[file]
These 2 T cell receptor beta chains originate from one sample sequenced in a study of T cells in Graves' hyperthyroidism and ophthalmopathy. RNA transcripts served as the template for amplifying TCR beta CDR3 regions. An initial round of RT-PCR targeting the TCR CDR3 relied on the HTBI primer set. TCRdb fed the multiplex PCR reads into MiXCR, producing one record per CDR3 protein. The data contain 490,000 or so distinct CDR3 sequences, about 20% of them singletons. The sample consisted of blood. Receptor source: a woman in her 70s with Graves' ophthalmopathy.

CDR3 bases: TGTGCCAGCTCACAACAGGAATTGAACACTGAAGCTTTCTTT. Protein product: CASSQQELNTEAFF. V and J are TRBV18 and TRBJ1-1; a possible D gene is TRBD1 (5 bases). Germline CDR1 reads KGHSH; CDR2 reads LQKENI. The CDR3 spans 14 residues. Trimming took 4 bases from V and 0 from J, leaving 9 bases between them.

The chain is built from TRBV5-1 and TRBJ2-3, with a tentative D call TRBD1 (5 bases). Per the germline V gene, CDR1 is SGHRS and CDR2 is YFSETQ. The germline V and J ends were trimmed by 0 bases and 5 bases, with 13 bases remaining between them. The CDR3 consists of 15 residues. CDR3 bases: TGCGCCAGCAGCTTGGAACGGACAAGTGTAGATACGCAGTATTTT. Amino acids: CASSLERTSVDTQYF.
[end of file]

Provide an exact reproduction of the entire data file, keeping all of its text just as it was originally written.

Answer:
These 2 T cell receptor beta chains originate from one sample sequenced in a study of T cells in Graves' hyperthyroidism and ophthalmopathy. RNA transcripts served as the template for amplifying TCR beta CDR3 regions. An initial round of RT-PCR targeting the TCR CDR3 relied on the HTBI primer set. TCRdb fed the multiplex PCR reads into MiXCR, producing one record per CDR3 protein. The data contain 490,000 or so distinct CDR3 sequences, about 20% of them singletons. The sample consisted of blood. Receptor source: a woman in her 70s with Graves' ophthalmopathy.

CDR3 bases: TGTGCCAGCTCACAACAGGAATTGAACACTGAAGCTTTCTTT. Protein product: CASSQQELNTEAFF. V and J are TRBV18 and TRBJ1-1; a possible D gene is TRBD1 (5 bases). Germline CDR1 reads KGHSH; CDR2 reads LQKENI. The CDR3 spans 14 residues. Trimming took 4 bases from V and 0 from J, leaving 9 bases between them.

The chain is built from TRBV5-1 and TRBJ2-3, with a tentative D call TRBD1 (5 bases). Per the germline V gene, CDR1 is SGHRS and CDR2 is YFSETQ. The germline V and J ends were trimmed by 0 bases and 5 bases, with 13 bases remaining between them. The CDR3 consists of 15 residues. CDR3 bases: TGCGCCAGCAGCTTGGAACGGACAAGTGTAGATACGCAGTATTTT. Amino acids: CASSLERTSVDTQYF.